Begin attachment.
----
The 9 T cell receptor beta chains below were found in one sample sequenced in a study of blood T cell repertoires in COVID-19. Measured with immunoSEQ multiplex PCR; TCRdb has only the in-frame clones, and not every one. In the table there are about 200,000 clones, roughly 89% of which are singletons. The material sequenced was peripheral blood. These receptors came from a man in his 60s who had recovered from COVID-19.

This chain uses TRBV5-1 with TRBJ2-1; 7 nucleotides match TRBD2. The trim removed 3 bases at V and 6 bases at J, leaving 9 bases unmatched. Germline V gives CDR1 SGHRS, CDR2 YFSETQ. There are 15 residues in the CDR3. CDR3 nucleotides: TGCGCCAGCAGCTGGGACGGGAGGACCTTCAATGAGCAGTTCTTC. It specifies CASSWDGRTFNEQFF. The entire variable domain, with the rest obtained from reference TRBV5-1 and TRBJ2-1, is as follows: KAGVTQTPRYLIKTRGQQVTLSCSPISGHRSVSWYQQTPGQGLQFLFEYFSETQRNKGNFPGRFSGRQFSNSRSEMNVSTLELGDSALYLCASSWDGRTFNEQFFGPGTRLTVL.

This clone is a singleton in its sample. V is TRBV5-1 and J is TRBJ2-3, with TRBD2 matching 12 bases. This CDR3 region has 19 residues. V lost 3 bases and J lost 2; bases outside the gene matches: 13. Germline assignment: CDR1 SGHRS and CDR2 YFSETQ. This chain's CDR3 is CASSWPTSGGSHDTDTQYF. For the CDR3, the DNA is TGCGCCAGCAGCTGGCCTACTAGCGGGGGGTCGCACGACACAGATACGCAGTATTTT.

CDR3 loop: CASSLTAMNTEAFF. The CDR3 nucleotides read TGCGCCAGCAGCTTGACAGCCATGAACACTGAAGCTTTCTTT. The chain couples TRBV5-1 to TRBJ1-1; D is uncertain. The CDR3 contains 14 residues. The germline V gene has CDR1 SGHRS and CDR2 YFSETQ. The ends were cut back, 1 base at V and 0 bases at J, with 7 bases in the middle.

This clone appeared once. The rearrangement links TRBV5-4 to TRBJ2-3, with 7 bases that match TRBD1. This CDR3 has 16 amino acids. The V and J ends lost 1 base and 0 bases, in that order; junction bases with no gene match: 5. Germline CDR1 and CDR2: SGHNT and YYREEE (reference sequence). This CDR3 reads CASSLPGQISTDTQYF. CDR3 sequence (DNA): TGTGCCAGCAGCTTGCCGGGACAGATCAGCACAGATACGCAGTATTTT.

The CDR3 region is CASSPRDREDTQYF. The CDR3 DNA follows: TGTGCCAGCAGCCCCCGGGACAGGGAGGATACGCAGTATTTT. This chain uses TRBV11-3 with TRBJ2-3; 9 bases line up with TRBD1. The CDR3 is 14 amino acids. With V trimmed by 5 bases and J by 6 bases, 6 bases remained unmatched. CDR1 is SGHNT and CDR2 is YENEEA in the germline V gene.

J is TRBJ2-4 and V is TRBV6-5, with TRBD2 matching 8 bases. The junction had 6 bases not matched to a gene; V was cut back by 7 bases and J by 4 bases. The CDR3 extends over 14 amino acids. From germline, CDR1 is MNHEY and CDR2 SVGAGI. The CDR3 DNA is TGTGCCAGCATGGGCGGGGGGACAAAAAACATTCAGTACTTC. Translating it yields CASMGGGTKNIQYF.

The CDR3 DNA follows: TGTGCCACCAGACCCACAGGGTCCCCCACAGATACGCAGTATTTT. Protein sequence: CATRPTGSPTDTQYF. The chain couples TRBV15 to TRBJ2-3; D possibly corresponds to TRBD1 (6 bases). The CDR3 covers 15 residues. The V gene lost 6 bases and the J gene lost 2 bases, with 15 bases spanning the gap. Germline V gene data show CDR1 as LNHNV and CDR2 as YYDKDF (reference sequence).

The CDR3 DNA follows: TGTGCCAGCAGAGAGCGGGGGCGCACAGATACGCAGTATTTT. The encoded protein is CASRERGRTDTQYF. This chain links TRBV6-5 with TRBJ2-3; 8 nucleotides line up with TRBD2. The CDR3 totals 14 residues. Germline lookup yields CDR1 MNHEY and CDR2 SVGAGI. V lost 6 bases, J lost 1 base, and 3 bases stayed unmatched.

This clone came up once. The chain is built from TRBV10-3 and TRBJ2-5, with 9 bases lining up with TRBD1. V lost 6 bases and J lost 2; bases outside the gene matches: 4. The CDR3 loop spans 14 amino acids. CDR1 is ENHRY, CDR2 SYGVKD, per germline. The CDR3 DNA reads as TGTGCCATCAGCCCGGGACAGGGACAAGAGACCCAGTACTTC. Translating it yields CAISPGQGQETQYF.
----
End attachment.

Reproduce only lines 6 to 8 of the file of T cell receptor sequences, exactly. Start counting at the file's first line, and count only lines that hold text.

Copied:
The CDR3 region is CASSPRDREDTQYF. The CDR3 DNA follows: TGTGCCAGCAGCCCCCGGGACAGGGAGGATACGCAGTATTTT. This chain uses TRBV11-3 with TRBJ2-3; 9 bases line up with TRBD1. The CDR3 is 14 amino acids. With V trimmed by 5 bases and J by 6 bases, 6 bases remained unmatched. CDR1 is SGHNT and CDR2 is YENEEA in the germline V gene.

J is TRBJ2-4 and V is TRBV6-5, with TRBD2 matching 8 bases. The junction had 6 bases not matched to a gene; V was cut back by 7 bases and J by 4 bases. The CDR3 extends over 14 amino acids. From germline, CDR1 is MNHEY and CDR2 SVGAGI. The CDR3 DNA is TGTGCCAGCATGGGCGGGGGGACAAAAAACATTCAGTACTTC. Translating it yields CASMGGGTKNIQYF.

The CDR3 DNA follows: TGTGCCACCAGACCCACAGGGTCCCCCACAGATACGCAGTATTTT. Protein sequence: CATRPTGSPTDTQYF. The chain couples TRBV15 to TRBJ2-3; D possibly corresponds to TRBD1 (6 bases). The CDR3 covers 15 residues. The V gene lost 6 bases and the J gene lost 2 bases, with 15 bases spanning the gap. Germline V gene data show CDR1 as LNHNV and CDR2 as YYDKDF (reference sequence).